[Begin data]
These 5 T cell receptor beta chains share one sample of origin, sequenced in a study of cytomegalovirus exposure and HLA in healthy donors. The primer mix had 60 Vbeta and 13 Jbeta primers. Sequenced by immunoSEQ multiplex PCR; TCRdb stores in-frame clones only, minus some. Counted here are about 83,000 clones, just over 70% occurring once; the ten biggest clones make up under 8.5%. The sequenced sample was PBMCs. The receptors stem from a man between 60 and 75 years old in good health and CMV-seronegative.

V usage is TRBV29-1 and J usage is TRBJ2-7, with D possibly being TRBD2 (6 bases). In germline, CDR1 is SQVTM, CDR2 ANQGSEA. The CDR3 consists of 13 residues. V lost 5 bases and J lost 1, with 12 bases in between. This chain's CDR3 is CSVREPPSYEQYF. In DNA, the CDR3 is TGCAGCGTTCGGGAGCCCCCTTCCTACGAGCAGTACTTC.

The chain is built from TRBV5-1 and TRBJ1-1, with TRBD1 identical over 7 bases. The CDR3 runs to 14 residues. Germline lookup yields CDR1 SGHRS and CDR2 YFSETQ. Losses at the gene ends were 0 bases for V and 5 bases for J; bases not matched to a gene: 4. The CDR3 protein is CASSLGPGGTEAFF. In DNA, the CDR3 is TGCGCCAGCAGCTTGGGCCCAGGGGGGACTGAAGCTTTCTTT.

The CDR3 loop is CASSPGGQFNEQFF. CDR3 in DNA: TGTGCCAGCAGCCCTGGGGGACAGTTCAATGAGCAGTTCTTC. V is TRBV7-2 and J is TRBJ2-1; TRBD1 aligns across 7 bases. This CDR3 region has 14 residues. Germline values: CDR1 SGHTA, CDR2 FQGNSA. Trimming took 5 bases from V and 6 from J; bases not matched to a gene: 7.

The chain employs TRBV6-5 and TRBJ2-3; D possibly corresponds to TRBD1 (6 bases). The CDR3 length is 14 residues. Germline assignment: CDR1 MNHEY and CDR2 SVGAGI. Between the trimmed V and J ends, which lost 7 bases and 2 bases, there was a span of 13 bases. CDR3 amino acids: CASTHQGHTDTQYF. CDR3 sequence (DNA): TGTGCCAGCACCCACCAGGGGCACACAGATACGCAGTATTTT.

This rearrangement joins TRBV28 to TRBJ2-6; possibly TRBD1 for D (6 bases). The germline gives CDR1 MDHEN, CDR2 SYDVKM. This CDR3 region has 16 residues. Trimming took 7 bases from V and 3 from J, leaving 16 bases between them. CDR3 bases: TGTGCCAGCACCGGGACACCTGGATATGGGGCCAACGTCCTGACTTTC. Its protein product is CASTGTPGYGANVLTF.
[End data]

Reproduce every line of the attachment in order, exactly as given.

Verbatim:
These 5 T cell receptor beta chains share one sample of origin, sequenced in a study of cytomegalovirus exposure and HLA in healthy donors. The primer mix had 60 Vbeta and 13 Jbeta primers. Sequenced by immunoSEQ multiplex PCR; TCRdb stores in-frame clones only, minus some. Counted here are about 83,000 clones, just over 70% occurring once; the ten biggest clones make up under 8.5%. The sequenced sample was PBMCs. The receptors stem from a man between 60 and 75 years old in good health and CMV-seronegative.

V usage is TRBV29-1 and J usage is TRBJ2-7, with D possibly being TRBD2 (6 bases). In germline, CDR1 is SQVTM, CDR2 ANQGSEA. The CDR3 consists of 13 residues. V lost 5 bases and J lost 1, with 12 bases in between. This chain's CDR3 is CSVREPPSYEQYF. In DNA, the CDR3 is TGCAGCGTTCGGGAGCCCCCTTCCTACGAGCAGTACTTC.

The chain is built from TRBV5-1 and TRBJ1-1, with TRBD1 identical over 7 bases. The CDR3 runs to 14 residues. Germline lookup yields CDR1 SGHRS and CDR2 YFSETQ. Losses at the gene ends were 0 bases for V and 5 bases for J; bases not matched to a gene: 4. The CDR3 protein is CASSLGPGGTEAFF. In DNA, the CDR3 is TGCGCCAGCAGCTTGGGCCCAGGGGGGACTGAAGCTTTCTTT.

The CDR3 loop is CASSPGGQFNEQFF. CDR3 in DNA: TGTGCCAGCAGCCCTGGGGGACAGTTCAATGAGCAGTTCTTC. V is TRBV7-2 and J is TRBJ2-1; TRBD1 aligns across 7 bases. This CDR3 region has 14 residues. Germline values: CDR1 SGHTA, CDR2 FQGNSA. Trimming took 5 bases from V and 6 from J; bases not matched to a gene: 7.

The chain employs TRBV6-5 and TRBJ2-3; D possibly corresponds to TRBD1 (6 bases). The CDR3 length is 14 residues. Germline assignment: CDR1 MNHEY and CDR2 SVGAGI. Between the trimmed V and J ends, which lost 7 bases and 2 bases, there was a span of 13 bases. CDR3 amino acids: CASTHQGHTDTQYF. CDR3 sequence (DNA): TGTGCCAGCACCCACCAGGGGCACACAGATACGCAGTATTTT.

This rearrangement joins TRBV28 to TRBJ2-6; possibly TRBD1 for D (6 bases). The germline gives CDR1 MDHEN, CDR2 SYDVKM. This CDR3 region has 16 residues. Trimming took 7 bases from V and 3 from J, leaving 16 bases between them. CDR3 bases: TGTGCCAGCACCGGGACACCTGGATATGGGGCCAACGTCCTGACTTTC. Its protein product is CASTGTPGYGANVLTF.